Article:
Thursday, July 31, 2008

New Art Offering

I continue to offer for purchase certain art works under glass, and pictured is the current piece. The title is Pele Rekindled, an oil on paper, 38"h. x 29"w. framed, 31"h. x 23"w. image. The price is $800.00 plus tax and shipping. PayPal is available. Contact me at All are also welcome to visit my studio in Dunedin, FL. 727 733-1688 727 560-3766

Wednesday, July 30, 2008

Brillante Weblog

My blog has received this cool award thanks to fellow blogger and primo writer Augusta Scattergood.

So now I get to choose some of my favorite blogs and spread the word.

Here are the rules:

1) Put the logo on your blog.

2) Add a link to the person who awarded you.

3) Nominate at least 7 other blogs.

4) Add links to those blogs on yours.

5) Leave a message for your nominees on their blogs.

Here are some very good visual art blogs:


Toy Camera Play

Nancy Cervenka

Art Squeeze

Saturday, July 19, 2008

Picture at an Exhibition

A couple of hours ago, art buddy Matt Larson whipped out his cool i-phone at the Cool Art Show in St. Petersburg and clicked this pic. Actually, I don't think it clicked at all, just made an odd pixellating sound. He captured the artist as a relaxed chap. Art sales have a way of doing that.

Wednesday, July 16, 2008

Way Cool

In May, 1987 a friend and I sat commiserating in some dim Chinese restaurant. We had just completed our last outdoor art show of the season, and now faced a hot bleak summer of no shows and few opportunities to sell art.
Somewhere between the egg-drop soup and the Buddha's Delight, I casually suggested there should be an indoor show for artists who did not travel during the summer. Indoors and air-conditioned, we could call it, oh I don't know, maybe call it Cool Art.

At that, my friend looked up from his plate of Egg-Fu-Yung, and allowed that was the best idea I'd had in a long time. "Why don't you do it," he challenged.

Thus was born The Cool Art Show, now in its 20th year and one of Tampa Bay's oldest artist-run exhibitions. Early on, the idea for a show was taken up by PAVA, a fledgling local art group, and the first Cool exhibition of twenty artists took place only because of some gentle arm twisting and hopes for a few art sales.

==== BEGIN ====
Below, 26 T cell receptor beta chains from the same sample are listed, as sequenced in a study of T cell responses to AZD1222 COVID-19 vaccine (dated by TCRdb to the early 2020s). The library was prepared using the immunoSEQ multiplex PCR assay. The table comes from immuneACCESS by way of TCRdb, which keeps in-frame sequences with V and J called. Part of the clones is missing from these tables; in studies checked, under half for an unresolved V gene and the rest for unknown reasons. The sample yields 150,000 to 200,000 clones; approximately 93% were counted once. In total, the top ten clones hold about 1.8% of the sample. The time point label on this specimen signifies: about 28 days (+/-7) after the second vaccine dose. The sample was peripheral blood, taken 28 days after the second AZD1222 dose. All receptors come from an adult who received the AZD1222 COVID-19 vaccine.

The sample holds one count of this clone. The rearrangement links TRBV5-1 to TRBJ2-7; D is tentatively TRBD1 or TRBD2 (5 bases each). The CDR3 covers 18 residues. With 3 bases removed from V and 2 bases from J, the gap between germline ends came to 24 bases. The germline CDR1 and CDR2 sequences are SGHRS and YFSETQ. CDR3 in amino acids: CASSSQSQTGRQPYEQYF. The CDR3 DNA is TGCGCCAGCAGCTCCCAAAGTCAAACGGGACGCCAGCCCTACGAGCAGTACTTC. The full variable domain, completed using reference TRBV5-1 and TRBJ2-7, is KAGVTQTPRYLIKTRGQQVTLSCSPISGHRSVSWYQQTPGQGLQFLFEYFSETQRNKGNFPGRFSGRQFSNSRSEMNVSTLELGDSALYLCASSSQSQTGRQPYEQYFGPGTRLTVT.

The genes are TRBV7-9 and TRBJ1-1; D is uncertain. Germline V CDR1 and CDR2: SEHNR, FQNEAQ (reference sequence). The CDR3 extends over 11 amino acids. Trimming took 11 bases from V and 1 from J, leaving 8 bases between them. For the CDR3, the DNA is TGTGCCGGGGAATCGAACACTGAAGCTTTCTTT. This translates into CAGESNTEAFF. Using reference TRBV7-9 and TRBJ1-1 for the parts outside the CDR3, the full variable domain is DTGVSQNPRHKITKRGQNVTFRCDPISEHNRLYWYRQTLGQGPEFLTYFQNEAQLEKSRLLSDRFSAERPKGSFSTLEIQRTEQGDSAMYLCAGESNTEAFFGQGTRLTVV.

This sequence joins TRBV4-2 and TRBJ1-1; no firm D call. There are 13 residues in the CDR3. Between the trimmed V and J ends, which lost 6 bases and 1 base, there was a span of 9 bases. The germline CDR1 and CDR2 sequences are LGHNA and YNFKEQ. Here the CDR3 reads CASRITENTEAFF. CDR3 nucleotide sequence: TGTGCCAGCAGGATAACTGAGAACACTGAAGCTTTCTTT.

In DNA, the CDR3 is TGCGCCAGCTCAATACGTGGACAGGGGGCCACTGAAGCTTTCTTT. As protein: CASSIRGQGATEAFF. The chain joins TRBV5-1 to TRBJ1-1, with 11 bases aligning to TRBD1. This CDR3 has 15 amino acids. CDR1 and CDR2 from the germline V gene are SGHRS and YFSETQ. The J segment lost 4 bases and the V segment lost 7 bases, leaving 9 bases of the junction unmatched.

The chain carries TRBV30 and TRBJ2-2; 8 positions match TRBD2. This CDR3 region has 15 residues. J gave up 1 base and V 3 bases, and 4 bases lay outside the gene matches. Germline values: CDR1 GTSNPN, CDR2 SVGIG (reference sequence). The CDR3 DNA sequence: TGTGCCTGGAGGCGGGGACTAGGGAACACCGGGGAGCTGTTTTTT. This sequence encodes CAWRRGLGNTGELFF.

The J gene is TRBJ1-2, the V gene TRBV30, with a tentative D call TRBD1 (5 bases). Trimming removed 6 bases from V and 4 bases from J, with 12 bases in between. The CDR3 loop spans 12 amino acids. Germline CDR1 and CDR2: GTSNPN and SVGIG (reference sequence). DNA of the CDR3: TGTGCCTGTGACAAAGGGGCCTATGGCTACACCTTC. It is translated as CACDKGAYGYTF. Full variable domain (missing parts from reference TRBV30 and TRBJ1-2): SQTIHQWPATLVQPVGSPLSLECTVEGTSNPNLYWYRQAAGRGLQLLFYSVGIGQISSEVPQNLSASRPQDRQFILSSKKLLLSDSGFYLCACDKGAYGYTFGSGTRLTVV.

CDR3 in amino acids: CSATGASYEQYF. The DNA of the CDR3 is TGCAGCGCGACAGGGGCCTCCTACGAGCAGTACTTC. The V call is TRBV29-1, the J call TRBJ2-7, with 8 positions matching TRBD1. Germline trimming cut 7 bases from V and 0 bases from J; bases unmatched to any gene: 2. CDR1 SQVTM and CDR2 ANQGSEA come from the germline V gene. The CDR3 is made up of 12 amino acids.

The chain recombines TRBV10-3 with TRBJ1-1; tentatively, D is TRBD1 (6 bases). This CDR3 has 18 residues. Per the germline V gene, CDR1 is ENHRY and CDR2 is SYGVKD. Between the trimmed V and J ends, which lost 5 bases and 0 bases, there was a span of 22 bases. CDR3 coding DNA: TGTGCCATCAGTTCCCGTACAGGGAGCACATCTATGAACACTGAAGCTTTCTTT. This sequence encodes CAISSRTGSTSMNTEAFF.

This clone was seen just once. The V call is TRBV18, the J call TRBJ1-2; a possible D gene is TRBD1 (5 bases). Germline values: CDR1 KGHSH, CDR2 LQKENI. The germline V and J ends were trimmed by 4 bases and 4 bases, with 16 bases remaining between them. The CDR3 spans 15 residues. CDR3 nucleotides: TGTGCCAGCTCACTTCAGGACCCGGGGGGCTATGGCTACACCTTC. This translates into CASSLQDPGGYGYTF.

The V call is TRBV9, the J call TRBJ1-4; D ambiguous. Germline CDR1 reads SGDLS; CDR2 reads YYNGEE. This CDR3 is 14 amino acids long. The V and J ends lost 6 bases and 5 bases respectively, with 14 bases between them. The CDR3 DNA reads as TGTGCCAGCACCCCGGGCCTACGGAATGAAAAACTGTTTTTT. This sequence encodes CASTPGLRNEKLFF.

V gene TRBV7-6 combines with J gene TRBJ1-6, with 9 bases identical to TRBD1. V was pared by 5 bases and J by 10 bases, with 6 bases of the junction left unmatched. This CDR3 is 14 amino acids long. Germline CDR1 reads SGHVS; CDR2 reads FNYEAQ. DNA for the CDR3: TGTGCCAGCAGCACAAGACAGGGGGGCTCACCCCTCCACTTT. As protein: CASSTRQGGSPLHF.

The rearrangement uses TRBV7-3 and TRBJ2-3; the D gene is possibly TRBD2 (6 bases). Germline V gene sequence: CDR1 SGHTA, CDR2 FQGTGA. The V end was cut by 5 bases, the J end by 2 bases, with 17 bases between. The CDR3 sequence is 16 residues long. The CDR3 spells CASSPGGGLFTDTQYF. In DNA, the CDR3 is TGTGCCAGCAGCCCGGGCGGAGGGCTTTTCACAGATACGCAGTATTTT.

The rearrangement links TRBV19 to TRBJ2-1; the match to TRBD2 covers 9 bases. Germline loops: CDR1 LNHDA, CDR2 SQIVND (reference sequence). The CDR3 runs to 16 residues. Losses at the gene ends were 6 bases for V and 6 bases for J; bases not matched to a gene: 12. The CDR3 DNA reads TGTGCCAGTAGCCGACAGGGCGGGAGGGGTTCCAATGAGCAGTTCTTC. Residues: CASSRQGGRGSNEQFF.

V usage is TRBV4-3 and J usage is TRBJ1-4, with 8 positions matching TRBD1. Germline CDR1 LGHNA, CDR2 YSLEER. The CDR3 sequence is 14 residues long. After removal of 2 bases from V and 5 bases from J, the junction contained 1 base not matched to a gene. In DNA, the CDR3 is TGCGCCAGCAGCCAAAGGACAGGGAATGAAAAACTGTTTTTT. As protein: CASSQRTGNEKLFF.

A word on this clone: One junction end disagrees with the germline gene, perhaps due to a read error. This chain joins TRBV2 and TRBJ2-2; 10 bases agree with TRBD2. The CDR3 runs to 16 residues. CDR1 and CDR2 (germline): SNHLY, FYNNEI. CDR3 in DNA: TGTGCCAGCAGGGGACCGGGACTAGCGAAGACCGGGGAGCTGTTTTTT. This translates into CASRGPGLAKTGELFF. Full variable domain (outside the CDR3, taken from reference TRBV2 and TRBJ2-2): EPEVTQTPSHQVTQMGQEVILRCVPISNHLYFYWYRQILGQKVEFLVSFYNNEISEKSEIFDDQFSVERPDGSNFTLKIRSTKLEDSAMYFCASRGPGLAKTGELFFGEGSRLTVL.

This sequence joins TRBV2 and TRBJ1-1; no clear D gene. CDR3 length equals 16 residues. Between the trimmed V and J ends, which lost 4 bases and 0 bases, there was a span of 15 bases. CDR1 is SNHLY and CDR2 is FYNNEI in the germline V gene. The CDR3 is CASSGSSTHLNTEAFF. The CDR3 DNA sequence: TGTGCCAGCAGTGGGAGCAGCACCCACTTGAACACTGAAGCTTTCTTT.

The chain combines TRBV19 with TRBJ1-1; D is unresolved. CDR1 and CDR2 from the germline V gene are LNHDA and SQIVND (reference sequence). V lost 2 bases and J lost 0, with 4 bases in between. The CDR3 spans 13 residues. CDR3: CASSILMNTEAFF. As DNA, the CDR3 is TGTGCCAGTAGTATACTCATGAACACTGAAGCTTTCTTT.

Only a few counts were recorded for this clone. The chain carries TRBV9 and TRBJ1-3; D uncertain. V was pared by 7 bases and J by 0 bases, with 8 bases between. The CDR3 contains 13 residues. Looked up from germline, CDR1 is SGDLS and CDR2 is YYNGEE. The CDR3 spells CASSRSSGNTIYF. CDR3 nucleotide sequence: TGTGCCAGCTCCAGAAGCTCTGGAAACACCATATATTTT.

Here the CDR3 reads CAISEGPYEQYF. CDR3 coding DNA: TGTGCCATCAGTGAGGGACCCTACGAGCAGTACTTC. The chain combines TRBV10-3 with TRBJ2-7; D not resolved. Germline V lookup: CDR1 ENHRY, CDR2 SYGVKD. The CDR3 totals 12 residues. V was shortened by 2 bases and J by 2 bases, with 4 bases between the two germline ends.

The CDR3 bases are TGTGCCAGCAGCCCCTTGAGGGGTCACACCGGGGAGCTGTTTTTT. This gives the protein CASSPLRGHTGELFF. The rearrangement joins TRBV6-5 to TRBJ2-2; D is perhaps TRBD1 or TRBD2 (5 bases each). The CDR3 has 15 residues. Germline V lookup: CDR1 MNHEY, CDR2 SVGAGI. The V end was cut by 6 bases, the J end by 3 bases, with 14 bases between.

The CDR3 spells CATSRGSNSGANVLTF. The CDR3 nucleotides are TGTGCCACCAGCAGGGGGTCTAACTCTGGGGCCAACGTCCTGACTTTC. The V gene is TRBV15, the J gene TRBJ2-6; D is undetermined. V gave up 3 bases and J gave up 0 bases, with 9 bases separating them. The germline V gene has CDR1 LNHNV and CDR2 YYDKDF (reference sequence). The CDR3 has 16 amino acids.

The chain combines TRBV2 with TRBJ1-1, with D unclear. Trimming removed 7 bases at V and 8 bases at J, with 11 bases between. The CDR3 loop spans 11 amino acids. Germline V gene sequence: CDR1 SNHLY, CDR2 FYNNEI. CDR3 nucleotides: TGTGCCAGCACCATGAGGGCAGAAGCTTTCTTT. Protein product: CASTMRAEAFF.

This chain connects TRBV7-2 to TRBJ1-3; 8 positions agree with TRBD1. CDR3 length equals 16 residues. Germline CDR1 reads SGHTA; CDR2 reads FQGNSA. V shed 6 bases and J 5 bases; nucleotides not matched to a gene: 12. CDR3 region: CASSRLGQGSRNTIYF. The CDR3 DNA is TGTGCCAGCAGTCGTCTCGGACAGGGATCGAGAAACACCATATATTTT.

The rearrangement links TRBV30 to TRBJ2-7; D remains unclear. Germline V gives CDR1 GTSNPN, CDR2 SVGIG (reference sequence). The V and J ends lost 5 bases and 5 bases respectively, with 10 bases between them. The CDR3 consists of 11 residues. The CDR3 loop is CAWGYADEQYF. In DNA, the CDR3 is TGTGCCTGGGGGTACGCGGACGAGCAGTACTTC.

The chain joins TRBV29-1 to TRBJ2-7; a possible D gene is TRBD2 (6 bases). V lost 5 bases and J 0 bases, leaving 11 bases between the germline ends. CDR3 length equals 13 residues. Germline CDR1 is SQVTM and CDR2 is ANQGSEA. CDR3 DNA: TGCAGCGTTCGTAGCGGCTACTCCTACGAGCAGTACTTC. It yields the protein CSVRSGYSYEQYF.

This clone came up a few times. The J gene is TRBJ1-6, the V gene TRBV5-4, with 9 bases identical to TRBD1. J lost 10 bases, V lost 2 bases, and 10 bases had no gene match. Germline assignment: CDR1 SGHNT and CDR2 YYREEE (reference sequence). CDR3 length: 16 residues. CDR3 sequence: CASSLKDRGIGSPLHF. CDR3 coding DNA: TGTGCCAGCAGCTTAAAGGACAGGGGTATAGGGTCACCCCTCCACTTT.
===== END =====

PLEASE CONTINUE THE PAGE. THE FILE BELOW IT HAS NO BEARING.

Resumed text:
For a completely volunteer, mostly unsponsered, artist run art exhibition to succeed for twenty years is extraordinary. This could only come about through the efforts of a group of dedicated people and the continued participation of exceptional artists.

The 20th Anniversary Exhibition of the Cool Art Show will take place July 19, 20 at the historic Coliseum in St. Petersburg. For more information go to and click on Exhibitions.

Monday, July 7, 2008

Life In The Urbs

Natural selection has not been kind to the city squirrel. Or perhaps mom nature decided to have a bit of fun at the little rodent’s expense. There are 250 world-wide squirrel species, from a 4" African pygmy to a 35" Asian whopper, and I suspect they all share the same odd characteristics as the Eastern Grays that scamper about my neighborhood.

The inherited traits which could be said to have a most profound effect on urban squirrels are their curiosity, short attention spans, and hesitation. I’ve observed these same traits in the two that noisily stake out my yard. They race from tree to tree with carefree abandon, only to stop dead on a branch, and stare off into space for several minutes. One of them finally descends to the ground to dig for buried treasures, but just as quickly becomes bored with that task.

Eventually something across the street catches its eye, and the ever curious animal dashes onto the asphalt. And it is here where internal combustion trouble lurks. Halfway across, the squirrel comes to a halt, sits back on its haunches and looks all around. What was that strange noise from far off? What is that ominous vibration coming from below?

The squirrel sits perplexed, not knowing what it’s supposed to do. Should it continue across the street or beat a hasty retreat back to its leafy home? The sound gets louder and the asphalt moves under its feet, but the squirrel doesn’t budge. Suddenly it sees the approaching predator, a metallic beast bearing down on it.

Strangely, the squirrel remains in the middle of the street, hesitating, still weighing its choices. Then, as if a dim bulb goes on over its head, the squirrel turns and races for home. Too late, a shiny SUV flattens the hapless creature before it reaches the curb.

I’ve seen it happen too many times to be considered an isolated incident. There seems to be a common pattern in the various squirrel squashings, and I believe the answer lies in a squirrel's native instincts.

Nature, boiled down to its rude essentials, can be stated simply, “Eat and don’t get eaten.” For little critters way down on the food chain, that means don’t be seen, smelled or heard. And if a pine marten should get a whiff and come calling, squirrels know their best bet is to hide and freeze. This hard-wired reaction served the animal well for millions of years in primeval forests, but comes up short on America’s city streets.

You cannot hide from a soulless half-ton pickup barreling down the road at 50 mph. Play invisible and some unlucky city worker gets to scrape you off the black-top. But the squirrel’s real undoing may be that it just wants to get one more look at that fast approaching contraption. In the end, curiosity killed the squirrel.